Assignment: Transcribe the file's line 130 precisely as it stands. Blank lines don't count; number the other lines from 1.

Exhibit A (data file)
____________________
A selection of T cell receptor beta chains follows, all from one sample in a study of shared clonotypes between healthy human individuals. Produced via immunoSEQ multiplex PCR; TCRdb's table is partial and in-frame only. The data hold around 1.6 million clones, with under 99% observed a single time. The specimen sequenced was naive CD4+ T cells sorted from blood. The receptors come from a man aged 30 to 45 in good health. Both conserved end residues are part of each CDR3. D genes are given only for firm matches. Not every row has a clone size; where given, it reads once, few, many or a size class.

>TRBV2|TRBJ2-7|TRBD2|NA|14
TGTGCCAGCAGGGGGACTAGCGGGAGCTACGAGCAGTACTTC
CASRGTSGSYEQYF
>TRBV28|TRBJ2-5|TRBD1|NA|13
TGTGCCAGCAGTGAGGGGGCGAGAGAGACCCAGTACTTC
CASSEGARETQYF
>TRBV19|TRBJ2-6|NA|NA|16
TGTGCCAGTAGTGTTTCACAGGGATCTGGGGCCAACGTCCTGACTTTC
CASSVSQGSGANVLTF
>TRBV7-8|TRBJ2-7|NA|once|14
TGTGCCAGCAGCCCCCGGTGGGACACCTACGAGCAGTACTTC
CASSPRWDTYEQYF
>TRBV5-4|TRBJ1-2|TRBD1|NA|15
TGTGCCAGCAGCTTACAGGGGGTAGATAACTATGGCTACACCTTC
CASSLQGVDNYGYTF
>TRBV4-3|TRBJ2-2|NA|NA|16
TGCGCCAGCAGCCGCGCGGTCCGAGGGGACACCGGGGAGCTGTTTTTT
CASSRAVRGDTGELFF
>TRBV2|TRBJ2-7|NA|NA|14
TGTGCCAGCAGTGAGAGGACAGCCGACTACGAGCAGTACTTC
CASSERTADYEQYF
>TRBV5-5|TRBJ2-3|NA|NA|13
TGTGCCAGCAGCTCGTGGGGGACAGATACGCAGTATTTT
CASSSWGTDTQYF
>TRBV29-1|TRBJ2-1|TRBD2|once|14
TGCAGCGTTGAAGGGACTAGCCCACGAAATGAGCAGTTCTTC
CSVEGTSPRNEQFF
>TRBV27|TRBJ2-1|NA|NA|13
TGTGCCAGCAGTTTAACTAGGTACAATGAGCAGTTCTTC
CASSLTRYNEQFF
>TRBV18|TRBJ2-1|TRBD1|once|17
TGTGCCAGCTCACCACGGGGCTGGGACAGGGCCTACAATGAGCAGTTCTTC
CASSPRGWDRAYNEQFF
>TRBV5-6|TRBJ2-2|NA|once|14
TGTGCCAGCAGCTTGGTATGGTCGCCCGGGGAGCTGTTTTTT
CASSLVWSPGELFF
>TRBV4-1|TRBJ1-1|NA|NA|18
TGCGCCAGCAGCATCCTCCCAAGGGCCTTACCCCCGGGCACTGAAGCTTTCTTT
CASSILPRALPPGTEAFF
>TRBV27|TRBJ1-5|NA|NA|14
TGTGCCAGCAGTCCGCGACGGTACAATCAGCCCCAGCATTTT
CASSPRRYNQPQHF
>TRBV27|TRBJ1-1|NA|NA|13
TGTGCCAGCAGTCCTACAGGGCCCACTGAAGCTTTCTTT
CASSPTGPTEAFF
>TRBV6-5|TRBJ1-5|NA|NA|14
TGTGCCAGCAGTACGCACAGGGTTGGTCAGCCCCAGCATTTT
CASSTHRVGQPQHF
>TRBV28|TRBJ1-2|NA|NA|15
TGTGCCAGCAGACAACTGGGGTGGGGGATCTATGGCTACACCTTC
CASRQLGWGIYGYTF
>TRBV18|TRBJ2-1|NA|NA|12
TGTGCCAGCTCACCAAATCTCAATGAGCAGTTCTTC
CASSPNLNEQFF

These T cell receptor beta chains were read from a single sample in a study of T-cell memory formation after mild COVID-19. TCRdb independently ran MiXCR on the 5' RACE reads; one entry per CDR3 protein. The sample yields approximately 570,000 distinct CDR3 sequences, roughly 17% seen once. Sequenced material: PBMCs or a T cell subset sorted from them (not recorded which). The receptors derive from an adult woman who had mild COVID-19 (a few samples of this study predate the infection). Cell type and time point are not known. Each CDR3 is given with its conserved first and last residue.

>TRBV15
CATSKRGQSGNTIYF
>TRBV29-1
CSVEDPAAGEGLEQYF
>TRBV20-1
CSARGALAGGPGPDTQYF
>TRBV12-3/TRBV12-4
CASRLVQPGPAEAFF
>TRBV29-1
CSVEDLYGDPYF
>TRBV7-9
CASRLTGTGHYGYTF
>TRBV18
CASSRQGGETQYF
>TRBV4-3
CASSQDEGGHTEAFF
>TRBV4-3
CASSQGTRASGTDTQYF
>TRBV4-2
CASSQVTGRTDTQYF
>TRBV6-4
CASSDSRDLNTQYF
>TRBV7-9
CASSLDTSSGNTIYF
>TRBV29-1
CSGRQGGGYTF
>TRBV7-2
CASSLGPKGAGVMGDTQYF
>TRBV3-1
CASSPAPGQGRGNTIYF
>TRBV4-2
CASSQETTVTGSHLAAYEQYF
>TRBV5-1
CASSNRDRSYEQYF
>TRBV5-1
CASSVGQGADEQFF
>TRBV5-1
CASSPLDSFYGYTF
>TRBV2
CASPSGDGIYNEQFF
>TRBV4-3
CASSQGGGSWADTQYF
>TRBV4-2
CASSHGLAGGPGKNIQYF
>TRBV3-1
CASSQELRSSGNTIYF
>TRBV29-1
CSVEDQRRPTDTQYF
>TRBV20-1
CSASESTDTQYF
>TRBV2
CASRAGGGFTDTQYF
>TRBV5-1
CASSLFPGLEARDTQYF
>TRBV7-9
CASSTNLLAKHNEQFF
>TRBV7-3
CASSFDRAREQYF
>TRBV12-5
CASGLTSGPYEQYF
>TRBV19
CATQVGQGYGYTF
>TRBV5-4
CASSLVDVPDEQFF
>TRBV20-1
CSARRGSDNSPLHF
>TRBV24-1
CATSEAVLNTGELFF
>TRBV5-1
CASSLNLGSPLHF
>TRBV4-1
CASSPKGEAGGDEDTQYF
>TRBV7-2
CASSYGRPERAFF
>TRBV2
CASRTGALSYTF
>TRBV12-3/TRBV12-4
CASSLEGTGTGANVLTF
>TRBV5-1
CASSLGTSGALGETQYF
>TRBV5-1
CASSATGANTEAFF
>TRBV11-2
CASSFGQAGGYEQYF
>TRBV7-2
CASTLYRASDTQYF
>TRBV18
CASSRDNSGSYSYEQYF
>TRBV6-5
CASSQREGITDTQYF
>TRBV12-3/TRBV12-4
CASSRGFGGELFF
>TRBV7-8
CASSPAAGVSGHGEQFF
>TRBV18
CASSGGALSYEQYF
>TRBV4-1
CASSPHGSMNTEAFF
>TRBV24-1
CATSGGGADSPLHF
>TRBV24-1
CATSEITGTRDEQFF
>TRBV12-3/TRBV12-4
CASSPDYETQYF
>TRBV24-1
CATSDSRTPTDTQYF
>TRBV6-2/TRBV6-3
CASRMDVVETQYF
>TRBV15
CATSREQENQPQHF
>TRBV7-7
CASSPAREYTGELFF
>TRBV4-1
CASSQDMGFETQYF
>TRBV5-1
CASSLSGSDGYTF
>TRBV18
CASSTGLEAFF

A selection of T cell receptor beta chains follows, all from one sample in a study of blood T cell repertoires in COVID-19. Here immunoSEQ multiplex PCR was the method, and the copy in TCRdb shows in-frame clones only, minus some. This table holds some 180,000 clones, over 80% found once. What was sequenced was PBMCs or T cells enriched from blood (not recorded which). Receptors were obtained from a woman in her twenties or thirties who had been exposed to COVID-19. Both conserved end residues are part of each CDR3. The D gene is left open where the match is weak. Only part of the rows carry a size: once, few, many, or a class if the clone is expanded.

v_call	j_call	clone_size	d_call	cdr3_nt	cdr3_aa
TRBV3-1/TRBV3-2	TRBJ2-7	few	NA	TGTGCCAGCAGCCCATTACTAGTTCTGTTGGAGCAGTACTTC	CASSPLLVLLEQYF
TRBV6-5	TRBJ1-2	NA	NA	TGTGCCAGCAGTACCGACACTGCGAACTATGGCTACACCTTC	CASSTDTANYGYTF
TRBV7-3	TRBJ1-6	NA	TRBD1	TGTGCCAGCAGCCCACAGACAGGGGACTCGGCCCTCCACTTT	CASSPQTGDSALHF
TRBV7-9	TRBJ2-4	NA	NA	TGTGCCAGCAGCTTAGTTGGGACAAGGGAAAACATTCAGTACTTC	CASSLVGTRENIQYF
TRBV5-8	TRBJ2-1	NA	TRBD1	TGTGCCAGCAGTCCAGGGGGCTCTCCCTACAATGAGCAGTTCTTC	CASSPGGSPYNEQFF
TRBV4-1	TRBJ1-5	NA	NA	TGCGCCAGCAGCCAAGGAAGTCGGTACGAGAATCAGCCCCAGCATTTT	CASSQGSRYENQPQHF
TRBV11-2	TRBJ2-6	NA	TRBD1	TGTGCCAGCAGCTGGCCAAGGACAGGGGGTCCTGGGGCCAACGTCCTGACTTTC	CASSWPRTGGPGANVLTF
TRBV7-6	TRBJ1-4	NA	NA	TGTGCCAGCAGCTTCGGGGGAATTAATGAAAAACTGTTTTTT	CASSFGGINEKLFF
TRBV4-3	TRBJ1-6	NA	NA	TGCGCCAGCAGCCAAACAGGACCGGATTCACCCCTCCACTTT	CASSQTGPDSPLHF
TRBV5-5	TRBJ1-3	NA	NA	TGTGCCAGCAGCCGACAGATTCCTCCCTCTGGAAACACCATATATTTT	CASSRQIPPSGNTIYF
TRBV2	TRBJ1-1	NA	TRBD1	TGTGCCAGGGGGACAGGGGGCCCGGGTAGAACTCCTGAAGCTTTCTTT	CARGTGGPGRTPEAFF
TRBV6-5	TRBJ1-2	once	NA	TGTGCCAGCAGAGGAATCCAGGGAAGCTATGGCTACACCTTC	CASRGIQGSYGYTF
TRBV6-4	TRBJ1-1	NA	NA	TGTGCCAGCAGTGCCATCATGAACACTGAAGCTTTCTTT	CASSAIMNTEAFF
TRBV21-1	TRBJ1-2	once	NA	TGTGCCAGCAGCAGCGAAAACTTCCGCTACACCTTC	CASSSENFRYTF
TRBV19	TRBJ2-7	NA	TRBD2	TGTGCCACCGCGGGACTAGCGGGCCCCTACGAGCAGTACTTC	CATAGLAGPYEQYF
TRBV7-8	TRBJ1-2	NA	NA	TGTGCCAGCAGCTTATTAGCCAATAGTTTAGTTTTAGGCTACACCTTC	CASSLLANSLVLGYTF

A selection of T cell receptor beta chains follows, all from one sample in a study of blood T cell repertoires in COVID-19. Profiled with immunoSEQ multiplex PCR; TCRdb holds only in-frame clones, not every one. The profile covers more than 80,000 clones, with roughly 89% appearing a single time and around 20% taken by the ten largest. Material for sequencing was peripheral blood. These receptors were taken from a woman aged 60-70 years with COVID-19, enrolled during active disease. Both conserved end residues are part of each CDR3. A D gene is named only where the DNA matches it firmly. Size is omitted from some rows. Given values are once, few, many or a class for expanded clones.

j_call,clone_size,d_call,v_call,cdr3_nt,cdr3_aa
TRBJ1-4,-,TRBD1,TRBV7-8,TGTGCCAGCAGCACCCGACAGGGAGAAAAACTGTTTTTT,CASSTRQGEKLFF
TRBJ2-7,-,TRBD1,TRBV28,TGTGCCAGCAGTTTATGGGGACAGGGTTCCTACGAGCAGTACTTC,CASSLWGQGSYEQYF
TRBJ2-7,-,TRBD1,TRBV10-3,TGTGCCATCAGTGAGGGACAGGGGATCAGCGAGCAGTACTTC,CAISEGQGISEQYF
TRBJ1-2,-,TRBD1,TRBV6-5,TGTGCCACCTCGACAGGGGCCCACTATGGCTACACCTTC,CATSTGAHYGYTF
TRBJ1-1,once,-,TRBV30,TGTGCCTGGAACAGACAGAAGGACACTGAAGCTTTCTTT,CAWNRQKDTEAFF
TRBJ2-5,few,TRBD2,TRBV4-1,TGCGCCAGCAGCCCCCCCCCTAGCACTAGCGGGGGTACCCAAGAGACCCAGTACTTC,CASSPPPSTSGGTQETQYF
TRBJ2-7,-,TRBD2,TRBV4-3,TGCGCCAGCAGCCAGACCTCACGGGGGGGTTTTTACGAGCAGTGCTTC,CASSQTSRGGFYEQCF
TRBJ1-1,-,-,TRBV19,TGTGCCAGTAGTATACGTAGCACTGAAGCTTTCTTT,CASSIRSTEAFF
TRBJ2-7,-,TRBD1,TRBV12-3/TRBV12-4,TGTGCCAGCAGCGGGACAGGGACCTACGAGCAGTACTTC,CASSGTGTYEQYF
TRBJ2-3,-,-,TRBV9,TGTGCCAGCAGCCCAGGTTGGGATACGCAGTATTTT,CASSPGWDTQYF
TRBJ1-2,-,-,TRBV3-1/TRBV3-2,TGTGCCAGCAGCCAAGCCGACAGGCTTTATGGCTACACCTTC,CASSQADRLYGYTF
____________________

CASSYGRPERAFF